Soap Box Oratorio

Soap Box Oratorio

cleanliness is next to entitlement

body wash is essence of elitism

you are all trapped in a commercial web

that tells us 

only pleasant smelling people

have value that deserves respect


don’t believe me

see how fast you get served

at any coffee shop

if you aren’t deemed clean enough

by some snooty barista

who barely makes enough to pay

for their hair colour 

they take one sniff

and are ready to call the cops


someone said 

there’s no deodorant like money

but let me tell you

that ain’t true

no matter how rich you are

if you aren’t clean enough

you’re not respected


just a whiff of unwashed armpit

a strand of greasy hair

can be enough to make people

turn away from you

move to another seat on the subway

they cling to their need

for fresh smells

antiseptic is purity


perfumed is worshipped

the unwashed makes them uncomfortable

in their sanctimonious shelters

where they don’t have to smell anything

that hasn’t be sold to them

that hasn’t been given 

the cultural seal of clean


it’s all marketing

you are all sheep

taken to the slaughter 

sprayed with rose water

so you don’t have to smell

your own shit 

as your throat is cut

to make them a healthy profit

When I was in high-school two men’s aftershave were very popular: Jade East, Hai Karate – so inescapable just looking at photos of vintage bottles brings back the scent. I was more a fan of Jade East. Both are still being made! They were my introduction to the notion that one had to be more than freshly showered to be clean smelling.

Just go into any cosmetics sections of a store & you can see elitism in action. Does it cost more to make Chanel Blue than it does to make Old Spice? Is the product packaging for one more expensive to manufacture? Part of Old Spice’s former popularity was due to how easy & affordable it was to buy. Indie drugs stores would have a cologne/perfume section & kids could afford Old Spice for Father’s Day etc. The stores didn’t have to invest as much into stocking it. I know I bought it for my Dad quite often, but I’m not even sure, now, if he liked it 🙂

This piece sprung from a news item about someone being denied service in a coffee shop because they ‘stank.’ They had the money, knew what they wanted but staff shooed them away. The person refused to leave & the police were called to remove them. The coffee shop was later taken to court for human rights violations, or something like that. The corporate head office issued an official apology.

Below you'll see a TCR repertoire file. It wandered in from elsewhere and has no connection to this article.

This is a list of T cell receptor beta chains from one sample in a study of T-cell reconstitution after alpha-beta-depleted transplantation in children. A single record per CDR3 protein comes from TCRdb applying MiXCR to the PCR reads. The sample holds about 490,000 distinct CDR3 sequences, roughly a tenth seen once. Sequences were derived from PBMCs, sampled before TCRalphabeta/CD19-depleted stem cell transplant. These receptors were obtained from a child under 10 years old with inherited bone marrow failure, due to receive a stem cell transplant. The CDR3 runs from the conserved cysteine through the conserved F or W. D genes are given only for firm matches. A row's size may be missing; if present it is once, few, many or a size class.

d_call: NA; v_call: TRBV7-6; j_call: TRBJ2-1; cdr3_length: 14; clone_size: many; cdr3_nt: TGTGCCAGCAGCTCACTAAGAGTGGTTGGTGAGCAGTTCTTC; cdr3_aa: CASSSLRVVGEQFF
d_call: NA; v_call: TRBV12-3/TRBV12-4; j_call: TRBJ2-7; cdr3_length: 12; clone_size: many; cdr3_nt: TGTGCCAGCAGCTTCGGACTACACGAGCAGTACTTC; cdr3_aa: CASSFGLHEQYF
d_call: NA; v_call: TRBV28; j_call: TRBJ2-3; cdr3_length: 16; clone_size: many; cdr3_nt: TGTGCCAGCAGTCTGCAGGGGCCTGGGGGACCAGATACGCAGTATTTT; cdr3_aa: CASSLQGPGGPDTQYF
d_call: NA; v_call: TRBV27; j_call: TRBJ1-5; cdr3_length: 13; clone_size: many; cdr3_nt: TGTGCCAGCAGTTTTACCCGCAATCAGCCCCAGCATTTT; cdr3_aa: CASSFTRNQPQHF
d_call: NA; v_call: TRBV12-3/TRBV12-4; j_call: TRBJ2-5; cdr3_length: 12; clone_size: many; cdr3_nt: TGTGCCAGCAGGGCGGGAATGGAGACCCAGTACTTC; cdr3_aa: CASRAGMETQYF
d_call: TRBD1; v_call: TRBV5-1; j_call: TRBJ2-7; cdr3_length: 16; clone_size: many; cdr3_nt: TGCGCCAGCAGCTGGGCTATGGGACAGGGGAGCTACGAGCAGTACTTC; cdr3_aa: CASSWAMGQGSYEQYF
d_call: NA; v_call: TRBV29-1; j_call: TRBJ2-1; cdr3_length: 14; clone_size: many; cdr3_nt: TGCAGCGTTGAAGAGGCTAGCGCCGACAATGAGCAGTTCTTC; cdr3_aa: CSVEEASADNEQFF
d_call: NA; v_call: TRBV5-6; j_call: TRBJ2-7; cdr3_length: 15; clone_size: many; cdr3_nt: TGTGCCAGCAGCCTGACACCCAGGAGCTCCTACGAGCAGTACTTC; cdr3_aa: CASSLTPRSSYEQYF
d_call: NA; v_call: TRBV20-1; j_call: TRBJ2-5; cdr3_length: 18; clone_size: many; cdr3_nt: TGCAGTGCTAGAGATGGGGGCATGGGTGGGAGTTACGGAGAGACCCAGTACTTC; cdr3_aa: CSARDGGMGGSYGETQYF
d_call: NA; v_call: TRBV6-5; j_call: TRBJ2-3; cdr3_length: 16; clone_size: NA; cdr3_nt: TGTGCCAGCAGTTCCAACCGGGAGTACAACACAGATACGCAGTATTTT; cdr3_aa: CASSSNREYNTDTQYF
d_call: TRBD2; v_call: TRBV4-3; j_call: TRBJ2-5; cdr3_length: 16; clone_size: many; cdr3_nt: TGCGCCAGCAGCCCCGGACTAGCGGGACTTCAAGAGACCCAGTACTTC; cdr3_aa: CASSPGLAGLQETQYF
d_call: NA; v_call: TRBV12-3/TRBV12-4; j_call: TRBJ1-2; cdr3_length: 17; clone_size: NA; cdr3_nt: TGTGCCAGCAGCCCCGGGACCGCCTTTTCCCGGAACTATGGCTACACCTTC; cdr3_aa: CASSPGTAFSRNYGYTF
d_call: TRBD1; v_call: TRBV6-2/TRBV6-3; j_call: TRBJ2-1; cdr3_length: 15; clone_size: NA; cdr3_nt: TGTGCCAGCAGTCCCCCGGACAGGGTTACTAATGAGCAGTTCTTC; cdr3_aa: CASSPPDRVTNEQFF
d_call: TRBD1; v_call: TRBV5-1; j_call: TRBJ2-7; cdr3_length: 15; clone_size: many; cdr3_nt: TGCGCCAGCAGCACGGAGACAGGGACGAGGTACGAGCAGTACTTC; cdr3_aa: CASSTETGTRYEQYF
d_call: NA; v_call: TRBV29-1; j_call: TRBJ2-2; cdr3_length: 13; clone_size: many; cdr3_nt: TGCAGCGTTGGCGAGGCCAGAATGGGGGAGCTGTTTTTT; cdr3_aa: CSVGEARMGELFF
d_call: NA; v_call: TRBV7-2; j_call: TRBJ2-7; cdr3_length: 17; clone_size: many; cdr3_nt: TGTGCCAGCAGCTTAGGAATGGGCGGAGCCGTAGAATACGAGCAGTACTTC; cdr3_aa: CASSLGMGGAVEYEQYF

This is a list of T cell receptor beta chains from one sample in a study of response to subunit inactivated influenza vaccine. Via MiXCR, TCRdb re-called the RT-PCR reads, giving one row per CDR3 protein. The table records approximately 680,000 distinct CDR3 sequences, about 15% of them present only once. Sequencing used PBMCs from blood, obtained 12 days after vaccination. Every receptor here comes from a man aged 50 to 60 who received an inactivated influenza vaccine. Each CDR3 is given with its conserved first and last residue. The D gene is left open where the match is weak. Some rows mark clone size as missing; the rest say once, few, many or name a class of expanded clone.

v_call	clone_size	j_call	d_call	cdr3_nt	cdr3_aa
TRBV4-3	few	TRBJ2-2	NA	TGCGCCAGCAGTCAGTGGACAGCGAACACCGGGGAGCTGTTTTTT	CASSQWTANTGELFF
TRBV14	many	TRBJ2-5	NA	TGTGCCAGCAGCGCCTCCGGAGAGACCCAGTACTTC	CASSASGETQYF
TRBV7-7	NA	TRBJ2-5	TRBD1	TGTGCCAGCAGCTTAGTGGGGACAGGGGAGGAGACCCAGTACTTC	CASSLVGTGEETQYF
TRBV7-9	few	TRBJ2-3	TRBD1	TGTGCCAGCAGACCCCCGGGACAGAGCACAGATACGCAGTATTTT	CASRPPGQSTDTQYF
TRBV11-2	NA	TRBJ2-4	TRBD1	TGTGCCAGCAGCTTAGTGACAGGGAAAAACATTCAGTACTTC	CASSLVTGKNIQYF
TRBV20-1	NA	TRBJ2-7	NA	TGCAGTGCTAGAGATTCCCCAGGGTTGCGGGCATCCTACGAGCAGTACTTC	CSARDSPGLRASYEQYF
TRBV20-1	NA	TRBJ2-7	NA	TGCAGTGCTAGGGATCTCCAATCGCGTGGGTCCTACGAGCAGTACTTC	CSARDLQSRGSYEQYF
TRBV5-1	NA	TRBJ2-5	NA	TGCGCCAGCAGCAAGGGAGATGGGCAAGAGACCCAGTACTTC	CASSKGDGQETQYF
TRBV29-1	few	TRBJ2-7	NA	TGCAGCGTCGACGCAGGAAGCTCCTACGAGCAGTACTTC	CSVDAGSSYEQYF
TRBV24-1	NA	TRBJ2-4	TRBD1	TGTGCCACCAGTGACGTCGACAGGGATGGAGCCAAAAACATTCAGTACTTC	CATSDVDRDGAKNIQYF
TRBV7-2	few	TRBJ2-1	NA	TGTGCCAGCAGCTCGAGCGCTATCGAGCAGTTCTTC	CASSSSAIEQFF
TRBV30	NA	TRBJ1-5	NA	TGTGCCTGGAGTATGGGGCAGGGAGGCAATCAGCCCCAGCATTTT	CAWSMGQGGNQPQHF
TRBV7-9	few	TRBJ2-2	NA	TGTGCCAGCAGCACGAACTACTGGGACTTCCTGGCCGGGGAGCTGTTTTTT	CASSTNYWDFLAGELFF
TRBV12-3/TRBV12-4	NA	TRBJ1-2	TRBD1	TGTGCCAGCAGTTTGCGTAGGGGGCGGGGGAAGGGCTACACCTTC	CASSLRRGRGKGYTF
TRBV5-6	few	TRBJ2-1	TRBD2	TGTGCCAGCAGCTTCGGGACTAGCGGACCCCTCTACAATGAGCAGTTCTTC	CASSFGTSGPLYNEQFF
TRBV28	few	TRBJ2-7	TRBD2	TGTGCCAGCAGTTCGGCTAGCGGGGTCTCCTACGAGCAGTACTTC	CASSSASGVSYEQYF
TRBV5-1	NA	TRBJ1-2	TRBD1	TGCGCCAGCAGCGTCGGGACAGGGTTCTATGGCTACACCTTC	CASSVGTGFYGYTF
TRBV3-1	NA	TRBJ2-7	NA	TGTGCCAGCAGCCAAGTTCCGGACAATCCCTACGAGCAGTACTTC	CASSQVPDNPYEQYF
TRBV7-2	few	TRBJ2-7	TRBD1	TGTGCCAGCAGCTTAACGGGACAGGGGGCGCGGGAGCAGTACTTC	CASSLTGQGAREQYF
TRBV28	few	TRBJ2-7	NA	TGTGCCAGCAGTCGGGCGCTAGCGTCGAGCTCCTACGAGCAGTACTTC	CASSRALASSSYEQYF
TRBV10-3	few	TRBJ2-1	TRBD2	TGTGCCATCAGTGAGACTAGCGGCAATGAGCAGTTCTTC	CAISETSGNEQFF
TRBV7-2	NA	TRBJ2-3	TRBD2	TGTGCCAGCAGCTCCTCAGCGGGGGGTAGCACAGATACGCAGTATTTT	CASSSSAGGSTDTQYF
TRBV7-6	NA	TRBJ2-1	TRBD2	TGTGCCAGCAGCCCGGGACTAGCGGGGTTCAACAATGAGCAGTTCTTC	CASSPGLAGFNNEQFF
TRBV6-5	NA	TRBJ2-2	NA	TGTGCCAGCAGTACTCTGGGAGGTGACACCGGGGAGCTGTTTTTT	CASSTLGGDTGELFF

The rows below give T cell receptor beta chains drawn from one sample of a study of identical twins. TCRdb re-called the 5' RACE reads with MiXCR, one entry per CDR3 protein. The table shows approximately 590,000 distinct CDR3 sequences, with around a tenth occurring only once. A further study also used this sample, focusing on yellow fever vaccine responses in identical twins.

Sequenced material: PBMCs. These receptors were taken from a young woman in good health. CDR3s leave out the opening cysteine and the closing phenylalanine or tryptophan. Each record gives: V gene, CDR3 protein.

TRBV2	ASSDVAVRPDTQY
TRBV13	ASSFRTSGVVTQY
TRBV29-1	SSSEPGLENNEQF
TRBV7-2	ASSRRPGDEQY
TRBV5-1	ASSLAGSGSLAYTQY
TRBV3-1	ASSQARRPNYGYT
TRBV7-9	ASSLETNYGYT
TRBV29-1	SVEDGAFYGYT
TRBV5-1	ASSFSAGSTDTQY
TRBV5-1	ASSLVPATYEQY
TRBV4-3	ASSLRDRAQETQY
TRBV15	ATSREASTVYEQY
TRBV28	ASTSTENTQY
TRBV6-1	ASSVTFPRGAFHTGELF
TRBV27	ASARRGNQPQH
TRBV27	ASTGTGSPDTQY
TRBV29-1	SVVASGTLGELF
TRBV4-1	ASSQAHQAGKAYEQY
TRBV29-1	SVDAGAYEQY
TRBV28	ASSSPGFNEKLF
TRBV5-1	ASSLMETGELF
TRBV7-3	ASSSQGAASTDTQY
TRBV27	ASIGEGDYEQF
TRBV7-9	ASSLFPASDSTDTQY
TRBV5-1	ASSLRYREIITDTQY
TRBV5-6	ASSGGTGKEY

About that time I also came across a statement that coffeeshops were just another demonstration of entitlement – which at first I thought was funny but I realized there is some truth to that. There is a hierarchy with semi-indies like Balzac’s, then chains Starbucks, Tim Horton’s, Country Style, Dunkin Donuts. Logically those two thoughts – the smell of culture, the coffee of choice – interwove to produce that first line, which easily led to the second.

Excuse me – time for my shower.

Hey! Now you can give me $$$ to defray blog fees & buy coffee – sweet,eh? 


I miss the smell of the restaurant – of food cooking, of someone serving the meal & taking away my dirty dishes, of being able to ask for suggestions. Taking your chicken souvlaki out of a paper bag and finding out it is pork isn’t the same as seeing it on the plate & sending it back right away. I miss plating – the art of someone else arranging food on your plate.

I missing being able to give your order at a coffee shop without having to shout through your mask & over-enunciate words like ‘sweet & low’ & having to repeat yourself as they still don’t hear clearly over the music. I miss paying for things with cash. What do people without plastic do?

I miss wearing shirts to public events, because there are no public events to wear them to. I have a wardrobe based on public appearances, even if the appearance is meeting someone for lunch or doing a feature in front an eager audience of poetry fans. The face mask has replaced the shirt, the t-shirt for now.

Shopping has changed here in Ontario. Not that I spent a lot of time in stores but I miss the sense of destination, of discovery as I browsed the aisles looking. When I do shop I am focused on what I want but there are times when going through the tables of remaindered books at Book City, or even Indigo, results is amazing discoveries. 

Not that I mind online shopping for most things & I sure do love packages showing up at my door but I miss the hunt. No more impulse shopping. No more checking every aisle in the grocery store for specials, now it’s all about following the right arrows to maintain social distance. 

I missing not knowing what day of the week it is because I’m no longer doing what I used to do every Wednesday that took me out of the house. My cell phone now tells me what day of the week it is. I think this is Monday.

Old Feet New Shoes

it’s never a fresh start

there is no clean page

no expanse of innocent white

to start in on

there is always a past 

something to remember to avoid 

lessons learned

something to escape from

to forget

to write over scribble out 


new shoes always go on old feet

we stand on what we are familiar with 

bring the same skill set 

to each fresh opportunity

to do the same thing in a different place

yet how different is the place 

a chair is always a chair

lights are always lights


different shades fabrics